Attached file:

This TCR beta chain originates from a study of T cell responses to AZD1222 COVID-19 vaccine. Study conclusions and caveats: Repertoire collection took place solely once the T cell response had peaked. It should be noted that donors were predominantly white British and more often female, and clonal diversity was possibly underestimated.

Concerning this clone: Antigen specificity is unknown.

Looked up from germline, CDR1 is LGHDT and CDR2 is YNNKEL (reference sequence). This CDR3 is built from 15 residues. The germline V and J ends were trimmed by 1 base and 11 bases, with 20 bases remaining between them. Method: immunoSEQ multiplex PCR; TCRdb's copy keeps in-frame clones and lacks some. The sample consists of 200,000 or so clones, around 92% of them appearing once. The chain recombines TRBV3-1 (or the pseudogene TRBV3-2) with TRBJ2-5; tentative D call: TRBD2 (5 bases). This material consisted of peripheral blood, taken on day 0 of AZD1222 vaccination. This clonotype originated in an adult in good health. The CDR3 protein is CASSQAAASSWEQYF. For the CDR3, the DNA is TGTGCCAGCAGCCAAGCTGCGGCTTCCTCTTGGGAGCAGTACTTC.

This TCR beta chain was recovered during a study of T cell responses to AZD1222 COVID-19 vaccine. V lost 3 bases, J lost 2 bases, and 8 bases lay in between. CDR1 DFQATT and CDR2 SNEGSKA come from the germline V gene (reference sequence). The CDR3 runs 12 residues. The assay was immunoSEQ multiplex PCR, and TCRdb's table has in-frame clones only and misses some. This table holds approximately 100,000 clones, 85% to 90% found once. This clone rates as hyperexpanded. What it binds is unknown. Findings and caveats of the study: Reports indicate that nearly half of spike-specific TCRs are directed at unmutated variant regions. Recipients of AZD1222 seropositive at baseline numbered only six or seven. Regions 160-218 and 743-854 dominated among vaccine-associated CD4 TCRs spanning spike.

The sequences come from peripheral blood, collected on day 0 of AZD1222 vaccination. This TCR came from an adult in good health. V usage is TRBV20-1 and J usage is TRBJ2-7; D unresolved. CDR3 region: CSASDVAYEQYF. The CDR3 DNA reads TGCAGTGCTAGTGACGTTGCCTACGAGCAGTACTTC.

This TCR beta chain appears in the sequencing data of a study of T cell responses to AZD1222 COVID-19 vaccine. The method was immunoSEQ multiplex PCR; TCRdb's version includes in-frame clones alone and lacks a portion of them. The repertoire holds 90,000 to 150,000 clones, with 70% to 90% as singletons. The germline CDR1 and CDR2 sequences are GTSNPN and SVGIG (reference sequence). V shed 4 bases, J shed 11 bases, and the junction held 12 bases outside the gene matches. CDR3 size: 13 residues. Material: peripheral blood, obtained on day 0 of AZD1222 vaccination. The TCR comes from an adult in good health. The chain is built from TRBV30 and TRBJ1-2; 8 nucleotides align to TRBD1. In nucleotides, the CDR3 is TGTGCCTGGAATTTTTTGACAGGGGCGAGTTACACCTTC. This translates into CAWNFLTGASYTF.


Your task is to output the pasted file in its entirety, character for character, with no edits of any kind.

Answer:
This TCR beta chain originates from a study of T cell responses to AZD1222 COVID-19 vaccine. Study conclusions and caveats: Repertoire collection took place solely once the T cell response had peaked. It should be noted that donors were predominantly white British and more often female, and clonal diversity was possibly underestimated.

Concerning this clone: Antigen specificity is unknown.

Looked up from germline, CDR1 is LGHDT and CDR2 is YNNKEL (reference sequence). This CDR3 is built from 15 residues. The germline V and J ends were trimmed by 1 base and 11 bases, with 20 bases remaining between them. Method: immunoSEQ multiplex PCR; TCRdb's copy keeps in-frame clones and lacks some. The sample consists of 200,000 or so clones, around 92% of them appearing once. The chain recombines TRBV3-1 (or the pseudogene TRBV3-2) with TRBJ2-5; tentative D call: TRBD2 (5 bases). This material consisted of peripheral blood, taken on day 0 of AZD1222 vaccination. This clonotype originated in an adult in good health. The CDR3 protein is CASSQAAASSWEQYF. For the CDR3, the DNA is TGTGCCAGCAGCCAAGCTGCGGCTTCCTCTTGGGAGCAGTACTTC.

This TCR beta chain was recovered during a study of T cell responses to AZD1222 COVID-19 vaccine. V lost 3 bases, J lost 2 bases, and 8 bases lay in between. CDR1 DFQATT and CDR2 SNEGSKA come from the germline V gene (reference sequence). The CDR3 runs 12 residues. The assay was immunoSEQ multiplex PCR, and TCRdb's table has in-frame clones only and misses some. This table holds approximately 100,000 clones, 85% to 90% found once. This clone rates as hyperexpanded. What it binds is unknown. Findings and caveats of the study: Reports indicate that nearly half of spike-specific TCRs are directed at unmutated variant regions. Recipients of AZD1222 seropositive at baseline numbered only six or seven. Regions 160-218 and 743-854 dominated among vaccine-associated CD4 TCRs spanning spike.

The sequences come from peripheral blood, collected on day 0 of AZD1222 vaccination. This TCR came from an adult in good health. V usage is TRBV20-1 and J usage is TRBJ2-7; D unresolved. CDR3 region: CSASDVAYEQYF. The CDR3 DNA reads TGCAGTGCTAGTGACGTTGCCTACGAGCAGTACTTC.

This TCR beta chain appears in the sequencing data of a study of T cell responses to AZD1222 COVID-19 vaccine. The method was immunoSEQ multiplex PCR; TCRdb's version includes in-frame clones alone and lacks a portion of them. The repertoire holds 90,000 to 150,000 clones, with 70% to 90% as singletons. The germline CDR1 and CDR2 sequences are GTSNPN and SVGIG (reference sequence). V shed 4 bases, J shed 11 bases, and the junction held 12 bases outside the gene matches. CDR3 size: 13 residues. Material: peripheral blood, obtained on day 0 of AZD1222 vaccination. The TCR comes from an adult in good health. The chain is built from TRBV30 and TRBJ1-2; 8 nucleotides align to TRBD1. In nucleotides, the CDR3 is TGTGCCTGGAATTTTTTGACAGGGGCGAGTTACACCTTC. This translates into CAWNFLTGASYTF.